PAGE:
I believe that if services are without passion, if shul is not like a musical–

it is because we are not yet like the characters.

In some ways, our ancestors had it easy — they experienced deliverance, coming out of Egypt, the hand of God–all first-hand. They didn’t even have to be method actors — they lived it! But ever since then, generation after generation of Jews have prayed these words without having been there. They have simply acted as if. As the Haggadah reminds us each year, they saw themselves, as we must see ourselves, as if each one of us had been personally taken out of Egypt.

Abraham Joshua Heschel, in his book Man’s Quest for God, puts the issue succinctly. “The problem is not how to revitalize prayer,” Heschel says, “the problem is how to revitalize ourselves.” “We must learn,” he continues, “how to study the inner life of the words that fill the world of our prayer book. Without intense study of their meaning, we feel, indeed, bewildered when we encounter the multitude of those strange, lofty beings that populate the inner cosmos of the Jewish spirit. It is not enough to know how to

translate Hebrew into English; it is not enough to have met a word in the dictionary and to have experienced unpleasant adventures with it in the study of grammar. A word has a soul, and we must learn how to attain insight into its life.”

My friends, the siddur is the script for the musical of our lives, and our job is to discover

the characters that the siddur encourages us to be. If we look, as Heschel says, to the inner life, the soul of the words, we discover much about the characters who wrote them. We find that they were sensitive to the miracles of creation. They were steadfast in their love of man, of law, and of wisdom. And they were passionate about faith and the redemption of our lives. From the table in the corner, they could see a world reborn– redeemed both by Gods hands and our own. And they rose with voices ringing! singing ASHIRA LADONAI, KI GA’O GA’AH, SUS V’ROCHVO RAMAH VAYAM! The Song at the Sea!–the music of a people who will not be slaves again!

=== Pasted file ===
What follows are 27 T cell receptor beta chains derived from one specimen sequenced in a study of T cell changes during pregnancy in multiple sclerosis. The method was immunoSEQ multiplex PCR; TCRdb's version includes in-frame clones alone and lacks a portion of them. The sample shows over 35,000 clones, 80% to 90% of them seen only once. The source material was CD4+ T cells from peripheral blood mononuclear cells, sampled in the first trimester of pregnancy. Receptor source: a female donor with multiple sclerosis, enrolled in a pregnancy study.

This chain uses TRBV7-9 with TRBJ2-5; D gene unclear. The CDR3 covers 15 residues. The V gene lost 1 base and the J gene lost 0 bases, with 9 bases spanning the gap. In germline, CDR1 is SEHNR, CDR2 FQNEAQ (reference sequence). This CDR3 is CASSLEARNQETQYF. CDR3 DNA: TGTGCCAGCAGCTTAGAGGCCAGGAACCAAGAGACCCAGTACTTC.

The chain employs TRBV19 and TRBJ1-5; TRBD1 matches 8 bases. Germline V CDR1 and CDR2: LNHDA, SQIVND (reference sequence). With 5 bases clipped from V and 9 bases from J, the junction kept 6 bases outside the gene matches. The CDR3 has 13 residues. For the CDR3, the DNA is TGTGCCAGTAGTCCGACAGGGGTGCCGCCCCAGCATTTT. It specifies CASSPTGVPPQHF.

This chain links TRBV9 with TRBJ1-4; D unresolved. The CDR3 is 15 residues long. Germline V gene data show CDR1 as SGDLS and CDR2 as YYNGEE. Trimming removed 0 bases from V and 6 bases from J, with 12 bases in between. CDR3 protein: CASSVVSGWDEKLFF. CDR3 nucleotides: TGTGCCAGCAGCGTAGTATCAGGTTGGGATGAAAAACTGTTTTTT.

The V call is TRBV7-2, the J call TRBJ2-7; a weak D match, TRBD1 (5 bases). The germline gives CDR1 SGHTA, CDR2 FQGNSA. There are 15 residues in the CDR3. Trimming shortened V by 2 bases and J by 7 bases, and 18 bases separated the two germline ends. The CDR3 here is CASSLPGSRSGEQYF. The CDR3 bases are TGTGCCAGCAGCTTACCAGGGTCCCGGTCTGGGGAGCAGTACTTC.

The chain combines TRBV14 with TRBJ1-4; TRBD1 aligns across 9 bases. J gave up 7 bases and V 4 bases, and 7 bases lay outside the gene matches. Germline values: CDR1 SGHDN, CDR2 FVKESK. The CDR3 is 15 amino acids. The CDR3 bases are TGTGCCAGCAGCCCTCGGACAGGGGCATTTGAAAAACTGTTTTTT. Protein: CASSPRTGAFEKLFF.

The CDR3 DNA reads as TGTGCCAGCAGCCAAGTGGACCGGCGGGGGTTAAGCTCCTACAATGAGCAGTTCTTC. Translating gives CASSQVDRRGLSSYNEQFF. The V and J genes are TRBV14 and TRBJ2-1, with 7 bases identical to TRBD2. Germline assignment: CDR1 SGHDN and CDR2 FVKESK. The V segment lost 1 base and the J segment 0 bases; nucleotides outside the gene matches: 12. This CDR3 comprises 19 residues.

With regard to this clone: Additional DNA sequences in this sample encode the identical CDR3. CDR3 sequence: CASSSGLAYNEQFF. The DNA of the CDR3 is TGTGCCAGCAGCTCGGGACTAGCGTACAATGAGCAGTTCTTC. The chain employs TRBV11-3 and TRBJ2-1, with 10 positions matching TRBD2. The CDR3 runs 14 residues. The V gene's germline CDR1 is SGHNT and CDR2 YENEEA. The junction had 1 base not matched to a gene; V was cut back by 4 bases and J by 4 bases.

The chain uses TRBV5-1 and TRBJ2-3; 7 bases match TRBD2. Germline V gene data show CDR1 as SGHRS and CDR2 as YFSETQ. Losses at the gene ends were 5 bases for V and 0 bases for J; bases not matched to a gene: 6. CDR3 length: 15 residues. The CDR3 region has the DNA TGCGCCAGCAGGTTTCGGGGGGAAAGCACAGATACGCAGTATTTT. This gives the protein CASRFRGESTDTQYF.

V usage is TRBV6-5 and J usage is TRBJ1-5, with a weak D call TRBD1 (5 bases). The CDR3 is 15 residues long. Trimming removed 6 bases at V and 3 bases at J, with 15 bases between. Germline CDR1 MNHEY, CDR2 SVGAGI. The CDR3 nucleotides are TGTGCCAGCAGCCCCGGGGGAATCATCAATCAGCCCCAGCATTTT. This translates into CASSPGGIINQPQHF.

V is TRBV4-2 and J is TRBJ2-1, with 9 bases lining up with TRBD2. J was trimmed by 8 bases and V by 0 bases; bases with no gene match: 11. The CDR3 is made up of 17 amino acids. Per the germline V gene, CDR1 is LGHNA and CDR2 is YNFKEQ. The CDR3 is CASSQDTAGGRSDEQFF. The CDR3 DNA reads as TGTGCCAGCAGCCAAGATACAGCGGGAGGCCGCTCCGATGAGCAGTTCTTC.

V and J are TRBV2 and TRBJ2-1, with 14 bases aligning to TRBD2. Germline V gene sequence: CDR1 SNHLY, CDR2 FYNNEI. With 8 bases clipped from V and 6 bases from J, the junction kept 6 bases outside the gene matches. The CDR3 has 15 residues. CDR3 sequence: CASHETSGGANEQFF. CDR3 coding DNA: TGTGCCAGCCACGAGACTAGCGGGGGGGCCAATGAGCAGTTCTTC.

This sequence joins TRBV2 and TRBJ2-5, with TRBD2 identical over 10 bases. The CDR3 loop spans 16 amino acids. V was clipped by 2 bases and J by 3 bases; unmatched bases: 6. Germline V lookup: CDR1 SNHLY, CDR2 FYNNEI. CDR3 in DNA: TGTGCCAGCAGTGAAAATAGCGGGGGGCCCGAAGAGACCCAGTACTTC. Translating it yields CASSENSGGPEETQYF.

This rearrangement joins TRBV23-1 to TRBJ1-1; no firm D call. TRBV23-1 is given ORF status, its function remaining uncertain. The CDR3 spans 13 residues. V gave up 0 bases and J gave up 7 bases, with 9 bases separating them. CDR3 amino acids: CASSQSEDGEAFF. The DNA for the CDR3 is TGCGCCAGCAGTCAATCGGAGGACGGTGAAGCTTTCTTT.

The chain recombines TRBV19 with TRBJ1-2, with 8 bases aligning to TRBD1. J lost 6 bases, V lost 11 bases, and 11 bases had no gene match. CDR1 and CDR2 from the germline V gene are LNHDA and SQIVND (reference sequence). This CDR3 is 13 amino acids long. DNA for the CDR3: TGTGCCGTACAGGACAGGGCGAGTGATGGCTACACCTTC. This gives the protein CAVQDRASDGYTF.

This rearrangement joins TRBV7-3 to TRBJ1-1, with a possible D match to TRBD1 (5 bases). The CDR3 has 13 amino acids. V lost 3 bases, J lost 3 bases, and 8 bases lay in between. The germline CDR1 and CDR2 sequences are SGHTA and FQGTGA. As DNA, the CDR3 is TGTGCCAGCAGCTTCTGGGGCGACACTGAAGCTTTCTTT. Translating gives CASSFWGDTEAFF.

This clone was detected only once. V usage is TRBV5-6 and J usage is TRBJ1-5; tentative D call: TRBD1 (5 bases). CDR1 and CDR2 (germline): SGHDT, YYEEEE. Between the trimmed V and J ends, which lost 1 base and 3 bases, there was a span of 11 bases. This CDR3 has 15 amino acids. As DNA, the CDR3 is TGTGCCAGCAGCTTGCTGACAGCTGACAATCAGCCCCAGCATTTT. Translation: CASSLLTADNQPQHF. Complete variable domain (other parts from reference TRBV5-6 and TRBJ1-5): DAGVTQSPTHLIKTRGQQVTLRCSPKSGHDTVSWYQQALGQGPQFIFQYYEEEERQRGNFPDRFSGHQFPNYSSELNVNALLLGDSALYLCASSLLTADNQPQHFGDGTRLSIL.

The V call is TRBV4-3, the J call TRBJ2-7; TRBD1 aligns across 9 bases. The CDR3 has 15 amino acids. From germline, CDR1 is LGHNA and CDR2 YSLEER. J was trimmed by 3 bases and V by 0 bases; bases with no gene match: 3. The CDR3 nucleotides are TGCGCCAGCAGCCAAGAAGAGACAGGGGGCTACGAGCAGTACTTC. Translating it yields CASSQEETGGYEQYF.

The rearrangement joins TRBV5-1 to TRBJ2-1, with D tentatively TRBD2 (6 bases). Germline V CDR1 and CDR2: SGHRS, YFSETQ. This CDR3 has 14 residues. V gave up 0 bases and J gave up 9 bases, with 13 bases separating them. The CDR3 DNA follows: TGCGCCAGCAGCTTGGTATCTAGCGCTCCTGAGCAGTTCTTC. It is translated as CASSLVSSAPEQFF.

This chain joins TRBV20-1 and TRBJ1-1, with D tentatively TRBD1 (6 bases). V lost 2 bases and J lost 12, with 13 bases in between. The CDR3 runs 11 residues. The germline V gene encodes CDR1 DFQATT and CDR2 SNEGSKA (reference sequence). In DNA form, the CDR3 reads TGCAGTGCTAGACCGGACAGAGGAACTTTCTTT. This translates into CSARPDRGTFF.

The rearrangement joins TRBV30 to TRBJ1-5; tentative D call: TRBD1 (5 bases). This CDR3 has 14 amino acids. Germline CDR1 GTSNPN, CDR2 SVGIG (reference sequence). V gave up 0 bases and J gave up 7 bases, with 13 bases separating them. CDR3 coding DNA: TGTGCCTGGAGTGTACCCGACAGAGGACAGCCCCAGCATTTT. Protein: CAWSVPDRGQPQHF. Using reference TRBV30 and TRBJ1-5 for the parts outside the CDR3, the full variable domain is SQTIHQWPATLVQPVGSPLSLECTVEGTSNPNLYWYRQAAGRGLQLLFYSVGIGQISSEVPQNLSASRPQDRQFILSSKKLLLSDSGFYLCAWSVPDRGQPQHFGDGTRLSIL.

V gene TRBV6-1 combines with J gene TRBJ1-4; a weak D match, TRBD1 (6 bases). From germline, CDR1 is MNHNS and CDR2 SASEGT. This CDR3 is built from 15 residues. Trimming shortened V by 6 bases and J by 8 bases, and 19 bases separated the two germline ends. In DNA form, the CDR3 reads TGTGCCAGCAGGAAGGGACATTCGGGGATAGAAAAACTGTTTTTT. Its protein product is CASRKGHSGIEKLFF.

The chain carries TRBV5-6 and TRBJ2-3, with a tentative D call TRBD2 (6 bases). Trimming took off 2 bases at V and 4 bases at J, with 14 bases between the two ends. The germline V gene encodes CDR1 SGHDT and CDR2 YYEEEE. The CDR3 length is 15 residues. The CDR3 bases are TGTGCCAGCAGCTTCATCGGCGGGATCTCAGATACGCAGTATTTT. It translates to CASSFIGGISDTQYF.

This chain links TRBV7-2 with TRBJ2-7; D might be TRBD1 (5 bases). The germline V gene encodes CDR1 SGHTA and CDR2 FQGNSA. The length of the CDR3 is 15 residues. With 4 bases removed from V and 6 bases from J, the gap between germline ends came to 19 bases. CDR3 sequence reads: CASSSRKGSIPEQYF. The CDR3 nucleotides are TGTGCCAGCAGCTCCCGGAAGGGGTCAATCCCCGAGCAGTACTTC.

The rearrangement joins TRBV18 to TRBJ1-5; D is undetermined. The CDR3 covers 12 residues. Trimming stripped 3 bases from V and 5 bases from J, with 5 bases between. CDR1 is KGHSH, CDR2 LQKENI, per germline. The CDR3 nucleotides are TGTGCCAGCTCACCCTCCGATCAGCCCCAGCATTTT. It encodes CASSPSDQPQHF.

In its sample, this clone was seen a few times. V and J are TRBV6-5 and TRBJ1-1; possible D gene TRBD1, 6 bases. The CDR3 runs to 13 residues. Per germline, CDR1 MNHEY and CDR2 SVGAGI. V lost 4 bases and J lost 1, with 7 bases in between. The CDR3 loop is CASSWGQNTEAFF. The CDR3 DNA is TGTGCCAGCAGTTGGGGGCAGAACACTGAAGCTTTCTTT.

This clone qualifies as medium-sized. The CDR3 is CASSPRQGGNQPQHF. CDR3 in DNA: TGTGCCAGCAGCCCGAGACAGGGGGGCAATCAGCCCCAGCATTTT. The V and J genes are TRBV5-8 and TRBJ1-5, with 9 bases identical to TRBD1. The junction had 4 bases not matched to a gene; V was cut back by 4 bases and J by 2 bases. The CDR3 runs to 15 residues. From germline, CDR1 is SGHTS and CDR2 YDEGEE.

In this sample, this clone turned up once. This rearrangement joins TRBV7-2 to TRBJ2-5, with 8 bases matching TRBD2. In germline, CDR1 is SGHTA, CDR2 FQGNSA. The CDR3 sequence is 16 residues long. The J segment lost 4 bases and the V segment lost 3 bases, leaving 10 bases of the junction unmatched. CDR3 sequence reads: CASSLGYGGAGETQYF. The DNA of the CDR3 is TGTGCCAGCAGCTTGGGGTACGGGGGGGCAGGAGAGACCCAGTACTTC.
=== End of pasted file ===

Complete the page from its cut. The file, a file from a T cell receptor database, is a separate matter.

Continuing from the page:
This is our musical, the one that we enact every shabbat and every day. And to feel that zest, to experience that vitality of life through song— not only must we prepare our minds, our mouths, and our voices, but our souls as well, to be transformed by this role that we were each born to play. It is a commitment, requiring study, rehearsal and an open heart. For some it may come easy, and for some it will at first feel like acting. But even acting as if, as we learned in the seder, can have profound effects upon us, opening us to deeper experiences than we ever thought possible.

Only then, when we join in this act one finale together, not only will we know the lines– we will be the characters. We will feel the redemption of our people, of our families, and what it means for us to be redeemed, we know our duty do bring redemption to the world, and pour fourth our boundless gratitude to Holy One, the Redeemer of Israel. That is the soul of the musical theatre of the synagogue. When the beating of your heart, echoes the beat of these words, there is a life about to start, and it is a Jewish life of boundless possibility. It may seem like that life will only happen tomorrow. But as we know..tomorrow comes.

Shabbat Shalom.